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August 22, 1966

UNITED STATES of America ex rel. Hannibal RUSSELL, Petitioner,
A. C. CAVELL, Superintendent, State Correctional Institution at Rockview, Bellefonte, Pennsylvania, Respondent

The opinion of the court was delivered by: FOLLMER

 FOLLMER, District Judge.

 Hannibal Russell, an inmate at the State Correctional Institution, Bellefonte, Pennsylvania, has filed a petition for writ of habeas corpus, in forma pauperis, in this Court. The grounds on which petitioner bases his allegations that he is being held in custody unlawfully are as follows: (1) That he was denied due process and equal protection of the laws, (2) That he was denied counsel at his preliminary hearing and (3) That he was convicted on perjured testimony.

 On March 29, 1963, petitioner and three co-defendants were given a preliminary hearing before a Magistrate on the charges of burglary, larceny, receiving stolen goods and conspiracy. The only thing that petitioner stated at the time was: "I don't know anything about a burglary." (Transcript of Preliminary Hearing, p. 10.) On April 24, 1963, a true bill was returned against the petitioner and his three co-defendants on the said charges. Petitioner and two co-defendants, Bass and Presbery, were tried from April 29, 1964 through May 4, 1964 and were convicted on all bills charging burglary and larceny. On August 27, 1964, petitioner was sentenced to two consecutive sentences of imprisonment for two and one-half to five years on bills 1483 and 1484. Sentence on the other bills was suspended. The sentence became effective on March 6, 1965. Thus, petitioner's minimum sentence will expire on March 6, 1970 and the maximum sentence will expire on March 6, 1975.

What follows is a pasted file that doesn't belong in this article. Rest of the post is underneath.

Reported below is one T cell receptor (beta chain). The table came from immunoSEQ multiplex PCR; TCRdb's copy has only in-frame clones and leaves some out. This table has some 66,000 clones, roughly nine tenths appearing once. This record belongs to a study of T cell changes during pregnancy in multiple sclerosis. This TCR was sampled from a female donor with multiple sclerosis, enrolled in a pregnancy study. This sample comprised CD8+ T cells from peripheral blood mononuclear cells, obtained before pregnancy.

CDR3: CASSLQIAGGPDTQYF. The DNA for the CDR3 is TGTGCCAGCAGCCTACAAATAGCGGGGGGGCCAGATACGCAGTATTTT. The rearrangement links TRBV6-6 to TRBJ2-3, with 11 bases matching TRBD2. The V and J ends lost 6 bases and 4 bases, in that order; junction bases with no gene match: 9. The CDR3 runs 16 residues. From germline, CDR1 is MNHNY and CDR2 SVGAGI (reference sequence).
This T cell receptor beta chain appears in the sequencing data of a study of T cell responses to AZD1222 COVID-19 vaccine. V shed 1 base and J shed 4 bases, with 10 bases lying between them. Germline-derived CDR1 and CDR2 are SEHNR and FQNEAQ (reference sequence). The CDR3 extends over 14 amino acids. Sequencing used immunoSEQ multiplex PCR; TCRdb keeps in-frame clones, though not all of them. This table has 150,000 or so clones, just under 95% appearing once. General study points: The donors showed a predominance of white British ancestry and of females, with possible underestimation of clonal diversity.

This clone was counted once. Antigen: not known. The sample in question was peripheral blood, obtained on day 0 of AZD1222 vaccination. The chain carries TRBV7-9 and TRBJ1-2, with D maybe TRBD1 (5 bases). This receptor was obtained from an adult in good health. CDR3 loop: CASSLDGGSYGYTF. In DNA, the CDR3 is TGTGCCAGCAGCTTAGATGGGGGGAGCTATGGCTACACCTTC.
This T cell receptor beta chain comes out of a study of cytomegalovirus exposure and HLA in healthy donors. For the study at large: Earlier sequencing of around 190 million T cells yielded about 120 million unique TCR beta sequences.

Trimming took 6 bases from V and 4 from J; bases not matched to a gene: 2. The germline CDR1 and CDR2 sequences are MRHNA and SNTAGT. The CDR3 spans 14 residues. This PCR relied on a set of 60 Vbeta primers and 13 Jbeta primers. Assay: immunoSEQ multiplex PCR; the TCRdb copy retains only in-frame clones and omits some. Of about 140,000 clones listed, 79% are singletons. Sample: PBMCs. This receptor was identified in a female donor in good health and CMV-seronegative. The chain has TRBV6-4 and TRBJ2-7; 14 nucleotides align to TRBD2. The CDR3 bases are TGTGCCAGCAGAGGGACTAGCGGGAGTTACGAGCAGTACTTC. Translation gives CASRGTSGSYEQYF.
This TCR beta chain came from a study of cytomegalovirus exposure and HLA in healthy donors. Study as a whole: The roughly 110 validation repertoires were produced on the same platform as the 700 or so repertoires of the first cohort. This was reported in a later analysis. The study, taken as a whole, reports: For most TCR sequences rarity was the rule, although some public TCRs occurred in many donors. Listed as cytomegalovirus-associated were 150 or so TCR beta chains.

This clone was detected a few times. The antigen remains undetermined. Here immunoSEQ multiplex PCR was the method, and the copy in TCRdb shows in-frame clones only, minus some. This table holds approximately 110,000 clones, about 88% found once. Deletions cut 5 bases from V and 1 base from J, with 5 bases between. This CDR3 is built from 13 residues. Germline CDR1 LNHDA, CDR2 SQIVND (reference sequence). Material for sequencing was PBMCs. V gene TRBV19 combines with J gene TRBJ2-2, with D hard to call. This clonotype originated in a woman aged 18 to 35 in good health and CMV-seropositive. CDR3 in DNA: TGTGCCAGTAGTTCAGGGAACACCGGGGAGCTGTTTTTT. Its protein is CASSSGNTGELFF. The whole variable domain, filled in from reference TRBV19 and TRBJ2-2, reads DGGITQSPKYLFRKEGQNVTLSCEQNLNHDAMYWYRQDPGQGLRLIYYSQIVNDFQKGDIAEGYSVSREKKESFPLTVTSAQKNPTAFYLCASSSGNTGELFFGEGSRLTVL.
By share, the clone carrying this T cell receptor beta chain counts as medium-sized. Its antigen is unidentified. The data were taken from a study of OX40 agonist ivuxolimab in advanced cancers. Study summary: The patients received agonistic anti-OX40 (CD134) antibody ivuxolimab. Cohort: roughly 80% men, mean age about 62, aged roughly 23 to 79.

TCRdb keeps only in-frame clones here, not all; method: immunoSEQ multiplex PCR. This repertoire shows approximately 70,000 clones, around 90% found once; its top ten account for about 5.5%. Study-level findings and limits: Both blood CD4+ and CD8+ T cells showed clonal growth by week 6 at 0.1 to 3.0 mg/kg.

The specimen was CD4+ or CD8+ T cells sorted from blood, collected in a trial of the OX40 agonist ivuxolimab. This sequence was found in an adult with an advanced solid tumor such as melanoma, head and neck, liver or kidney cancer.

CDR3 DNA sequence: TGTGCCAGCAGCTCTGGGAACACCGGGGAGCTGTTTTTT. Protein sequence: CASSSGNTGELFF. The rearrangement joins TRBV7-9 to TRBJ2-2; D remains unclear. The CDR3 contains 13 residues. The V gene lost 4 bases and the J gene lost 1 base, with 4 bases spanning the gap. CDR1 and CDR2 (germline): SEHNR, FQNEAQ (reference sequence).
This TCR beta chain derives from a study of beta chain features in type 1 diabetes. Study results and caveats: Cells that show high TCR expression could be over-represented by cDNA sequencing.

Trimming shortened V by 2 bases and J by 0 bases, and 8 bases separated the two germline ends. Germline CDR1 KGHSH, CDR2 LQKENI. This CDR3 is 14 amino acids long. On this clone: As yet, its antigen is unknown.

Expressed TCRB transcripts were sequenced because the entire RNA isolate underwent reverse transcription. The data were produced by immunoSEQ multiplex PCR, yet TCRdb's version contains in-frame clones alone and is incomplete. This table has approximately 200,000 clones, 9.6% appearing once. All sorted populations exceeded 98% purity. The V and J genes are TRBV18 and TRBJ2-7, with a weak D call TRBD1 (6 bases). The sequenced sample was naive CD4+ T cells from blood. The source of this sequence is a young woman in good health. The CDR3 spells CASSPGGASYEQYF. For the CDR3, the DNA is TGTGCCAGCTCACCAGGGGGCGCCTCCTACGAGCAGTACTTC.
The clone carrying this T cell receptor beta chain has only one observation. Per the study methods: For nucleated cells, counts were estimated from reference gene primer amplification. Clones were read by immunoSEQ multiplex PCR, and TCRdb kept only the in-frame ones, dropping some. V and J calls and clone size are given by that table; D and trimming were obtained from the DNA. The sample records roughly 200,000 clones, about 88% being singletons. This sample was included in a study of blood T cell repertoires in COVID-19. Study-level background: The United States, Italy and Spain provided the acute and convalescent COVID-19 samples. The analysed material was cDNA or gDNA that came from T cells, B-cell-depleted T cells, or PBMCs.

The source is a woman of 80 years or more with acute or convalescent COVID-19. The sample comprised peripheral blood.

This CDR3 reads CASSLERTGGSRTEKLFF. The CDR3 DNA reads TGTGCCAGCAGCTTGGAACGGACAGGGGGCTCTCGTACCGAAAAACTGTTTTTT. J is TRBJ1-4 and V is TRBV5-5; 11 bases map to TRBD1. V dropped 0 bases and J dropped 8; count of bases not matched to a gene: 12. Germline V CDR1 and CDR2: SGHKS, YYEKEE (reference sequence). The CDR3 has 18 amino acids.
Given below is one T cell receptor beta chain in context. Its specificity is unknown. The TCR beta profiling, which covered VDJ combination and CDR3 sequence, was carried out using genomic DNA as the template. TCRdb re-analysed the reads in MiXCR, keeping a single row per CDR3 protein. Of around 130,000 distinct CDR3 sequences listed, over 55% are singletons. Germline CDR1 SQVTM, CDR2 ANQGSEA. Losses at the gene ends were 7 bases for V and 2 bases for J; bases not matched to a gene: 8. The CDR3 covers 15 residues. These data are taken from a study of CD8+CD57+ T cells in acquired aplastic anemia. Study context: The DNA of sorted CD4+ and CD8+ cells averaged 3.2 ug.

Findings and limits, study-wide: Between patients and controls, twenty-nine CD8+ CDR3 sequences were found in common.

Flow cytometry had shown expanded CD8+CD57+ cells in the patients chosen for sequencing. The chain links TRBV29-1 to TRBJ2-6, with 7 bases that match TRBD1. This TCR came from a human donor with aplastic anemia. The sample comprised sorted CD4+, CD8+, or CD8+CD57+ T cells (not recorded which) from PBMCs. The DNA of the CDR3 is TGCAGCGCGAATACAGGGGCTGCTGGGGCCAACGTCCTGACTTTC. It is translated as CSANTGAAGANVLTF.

Russell filed a petition for writ of habeas corpus on the same grounds in the Court of Common Pleas, Philadelphia County, Pennsylvania, on May 3, 1965. The petition was denied on July 26, 1965. The Pennsylvania Superior Court affirmed the denial. Commonwealth ex rel. Russell v. Cavell, 207 Pa.Super. 740, 216 A.2d 106 (1966). The Pennsylvania Supreme Court denied allocatur. Russell has exhausted his available state remedies.

 In the instant case, Rule to Show Cause issued, Answers were received from the Respondent and the District Attorney of Philadelphia County, Pennsylvania, a Traverse was filed by the petitioner and this Court has had the benefit of the records of the state criminal proceedings and the state habeas corpus proceedings.

 The first ground which petitioner raises is that he was denied due process and equal protection of the laws. There are no other facts alleged in this regard. Such a conclusory statement is meritless.

 The second ground is that petitioner was denied assistance of counsel at the preliminary hearing. He did have counsel at his arraignment, trial and sentencing. The Pennsylvania Supreme Court has held that ordinarily the preliminary hearing is not a critical stage in Pennsylvania criminal proceedings. Commonwealth ex rel. Lofton v. Russell, 418 Pa. 517, 519, 211 A.2d 427 (1965). Petitioner entered a plea of not guilty at the preliminary hearing. Nothing that occurred at the preliminary hearing was introduced into evidence nor in any way affected the subsequent proceedings, thus showing the preliminary hearing was not a critical stage here. Commonwealth ex rel. Mullenaux v. Myers, 421 Pa. 61, 217 A.2d 730 (1966). There were no events which transpired which were likely to prejudice the trial and there is no showing of any deprivation of petitioner's constitutional rights in this regard. Commonwealth of Pa. ex rel. Whiting v. Cavell, 244 F. Supp. 560, 569-570 (M.D.Pa.1965); United States ex rel. Parker v. Myers, 233 F. Supp. 563 (E.D.Pa.1964), aff'd. 341 F.2d 303 (3d Cir. 1965). Russell's allegations as to his co-defendants in this regard are meritless.